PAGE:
38. Zhang, J.; Liu, X.; Gu, Z.; Cheng, G.; Zhu, H. Ecological economic characteristics of fishery and light complementary and its development direction. J. Fish. China 2022, 46, 1525–1535. [Google Scholar]
  39. Vo, T.T.E.; Je, S.; Jung, S.; Choi, J.; Huh, J.; Ko, H. Review of Photovoltaic Power and Aquaculture in Desert. Energies 2022, 15, 3288. [Google Scholar] [CrossRef]
  40. Wang, Y.; Yu, H.; Yu, J. Factual analysis of observation of local ecological effects of PV on water surface. Acta Energiae Solaris Sin. 2022, 43, 38–44. [Google Scholar]
Figure 1. Comparison of the total annual average horizontal solar radiation between Turpan and Beijing.
Figure 1. Comparison of the total annual average horizontal solar radiation between Turpan and Beijing.
Water 15 03716 g001
Figure 2. Daily variation curves of solar radiation in Turpan and Beijing.
Figure 2. Daily variation curves of solar radiation in Turpan and Beijing.
Water 15 03716 g002
Figure 3. Pile photovoltaics on the water under the sun.
Figure 3. Pile photovoltaics on the water under the sun.
Water 15 03716 g003
Figure 4. Water-based piled PV test diagram.
Figure 4. Water-based piled PV test diagram.
Water 15 03716 g004
Figure 5. Daily variation of evaporators A, B, and atmospheric temperature.
Figure 5. Daily variation of evaporators A, B, and atmospheric temperature.
Water 15 03716 g005
Figure 6. Schematic diagram of temperature change of each component.
Figure 6. Schematic diagram of temperature change of each component.
Water 15 03716 g006
Figure 7. A, B evaporator daily saturation water vapor pressure difference.
Figure 7. A, B evaporator daily saturation water vapor pressure difference.
Water 15 03716 g007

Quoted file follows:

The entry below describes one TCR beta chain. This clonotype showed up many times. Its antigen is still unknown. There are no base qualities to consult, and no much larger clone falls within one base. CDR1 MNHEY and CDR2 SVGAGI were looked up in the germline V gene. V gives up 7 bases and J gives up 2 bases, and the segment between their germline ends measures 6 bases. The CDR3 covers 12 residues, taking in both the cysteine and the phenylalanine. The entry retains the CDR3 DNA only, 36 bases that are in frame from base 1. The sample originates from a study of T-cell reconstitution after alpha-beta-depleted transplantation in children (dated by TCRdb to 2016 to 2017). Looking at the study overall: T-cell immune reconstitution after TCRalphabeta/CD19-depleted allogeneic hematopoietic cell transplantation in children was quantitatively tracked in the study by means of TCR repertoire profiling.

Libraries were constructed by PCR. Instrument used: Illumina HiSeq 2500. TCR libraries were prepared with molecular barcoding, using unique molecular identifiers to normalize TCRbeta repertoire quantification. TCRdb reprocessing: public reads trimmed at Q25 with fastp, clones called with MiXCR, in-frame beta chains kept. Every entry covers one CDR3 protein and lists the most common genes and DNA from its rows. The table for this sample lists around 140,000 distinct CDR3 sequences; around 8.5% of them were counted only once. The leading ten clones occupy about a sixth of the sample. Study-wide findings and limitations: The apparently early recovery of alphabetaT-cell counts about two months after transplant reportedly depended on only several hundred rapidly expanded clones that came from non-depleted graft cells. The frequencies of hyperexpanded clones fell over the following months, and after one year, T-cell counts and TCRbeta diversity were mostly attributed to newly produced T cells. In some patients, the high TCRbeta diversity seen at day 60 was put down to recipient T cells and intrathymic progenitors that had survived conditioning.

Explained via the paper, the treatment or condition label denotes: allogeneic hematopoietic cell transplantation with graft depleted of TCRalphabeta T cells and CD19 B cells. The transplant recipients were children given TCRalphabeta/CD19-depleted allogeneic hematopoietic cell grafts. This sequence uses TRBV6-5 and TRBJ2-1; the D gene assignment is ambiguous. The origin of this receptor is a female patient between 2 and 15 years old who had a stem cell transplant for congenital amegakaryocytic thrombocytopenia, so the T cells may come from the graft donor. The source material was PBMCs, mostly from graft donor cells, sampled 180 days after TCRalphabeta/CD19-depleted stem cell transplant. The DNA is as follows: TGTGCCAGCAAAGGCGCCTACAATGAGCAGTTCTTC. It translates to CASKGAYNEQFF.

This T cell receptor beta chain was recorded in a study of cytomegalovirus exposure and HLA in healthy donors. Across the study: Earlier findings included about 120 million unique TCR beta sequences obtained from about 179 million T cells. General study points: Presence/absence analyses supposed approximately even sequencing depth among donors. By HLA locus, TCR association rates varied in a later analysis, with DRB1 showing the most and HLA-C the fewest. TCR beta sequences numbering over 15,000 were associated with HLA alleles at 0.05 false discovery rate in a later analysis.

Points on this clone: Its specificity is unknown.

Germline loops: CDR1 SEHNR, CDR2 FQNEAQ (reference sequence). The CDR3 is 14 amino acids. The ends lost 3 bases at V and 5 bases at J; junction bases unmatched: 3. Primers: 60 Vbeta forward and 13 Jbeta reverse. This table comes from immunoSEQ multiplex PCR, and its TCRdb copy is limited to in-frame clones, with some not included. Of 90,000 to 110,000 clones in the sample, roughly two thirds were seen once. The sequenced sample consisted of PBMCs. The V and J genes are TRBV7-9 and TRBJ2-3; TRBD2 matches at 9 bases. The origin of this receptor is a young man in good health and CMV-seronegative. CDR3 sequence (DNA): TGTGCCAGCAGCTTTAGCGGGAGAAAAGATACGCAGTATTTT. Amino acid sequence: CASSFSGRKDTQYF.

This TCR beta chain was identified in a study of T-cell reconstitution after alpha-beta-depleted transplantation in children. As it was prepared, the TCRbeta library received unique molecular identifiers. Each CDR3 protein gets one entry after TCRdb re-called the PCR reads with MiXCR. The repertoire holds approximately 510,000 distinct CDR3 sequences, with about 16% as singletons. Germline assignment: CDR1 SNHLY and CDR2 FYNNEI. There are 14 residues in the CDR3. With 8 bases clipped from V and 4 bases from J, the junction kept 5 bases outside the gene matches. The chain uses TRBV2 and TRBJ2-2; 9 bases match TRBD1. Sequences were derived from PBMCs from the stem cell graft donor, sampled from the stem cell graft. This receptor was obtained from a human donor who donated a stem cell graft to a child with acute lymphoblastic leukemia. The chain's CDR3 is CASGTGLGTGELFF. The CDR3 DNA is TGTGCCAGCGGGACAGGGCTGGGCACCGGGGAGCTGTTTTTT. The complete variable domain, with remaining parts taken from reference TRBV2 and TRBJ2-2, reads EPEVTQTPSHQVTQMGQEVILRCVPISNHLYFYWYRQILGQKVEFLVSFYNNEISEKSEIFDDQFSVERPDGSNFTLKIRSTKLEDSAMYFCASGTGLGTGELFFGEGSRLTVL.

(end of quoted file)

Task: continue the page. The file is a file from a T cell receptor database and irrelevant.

Figure 8. Schematic diagram of evaporation and average annual solar radiation in evaporation panes.
Figure 8. Schematic diagram of evaporation and average annual solar radiation in evaporation panes.
Water 15 03716 g008
Figure 9. Evaporation and evaporation suppression rate under PV panel shading.
Figure 9. Evaporation and evaporation suppression rate under PV panel shading.
Water 15 03716 g009
Figure 10. System Diagram for PPV.
Figure 10. System Diagram for PPV.
Water 15 03716 g010
Figure 11. Water savings per square meter for large water bodies.
Figure 11. Water savings per square meter for large water bodies.
Water 15 03716 g011
Figure 12. Schematic diagram of monthly evaporation from large water bodies.
Figure 12. Schematic diagram of monthly evaporation from large water bodies.
Water 15 03716 g012
Table 1. Reservoir parameters and installation PV parameters.
Table 1. Reservoir parameters and installation PV parameters.
Total Storage VolumeTotal Reservoir AreaPhotovoltaic Coverage AreaPhotovoltaic Uncovered AreasAverage Annual Evaporation Suppression RateEvaporation Pan Conversion Factor
1186.6 million m331.6 hm227.18 hm24.46 hm229%0.62
Disclaimer/Publisher’s Note: The statements, opinions and data contained in all publications are solely those of the individual author(s) and contributor(s) and not of MDPI and/or the editor(s). MDPI and/or the editor(s) disclaim responsibility for any injury to people or property resulting from any ideas, methods, instructions or products referred to in the content.

Share and Cite

MDPI and ACS Style

Huang, J.; Shi, K.; Shi, X.; Hao, G.; Yang, Y. Arid AREAS Water-Piled Photovoltaic Prevents Evaporation Effects Research. Water 2023, 15, 3716.

AMA Style

Huang J, Shi K, Shi X, Hao G, Yang Y. Arid AREAS Water-Piled Photovoltaic Prevents Evaporation Effects Research. Water. 2023; 15(21):3716.

Chicago/Turabian Style

Huang, Jiamin, Kebin Shi, Xingpeng Shi, Guocheng Hao, and Yimin Yang. 2023. "Arid AREAS Water-Piled Photovoltaic Prevents Evaporation Effects Research" Water 15, no. 21: 3716.

Note that from the first issue of 2016, this journal uses article numbers instead of page numbers. See further details here.

Article Metrics

Back to TopTop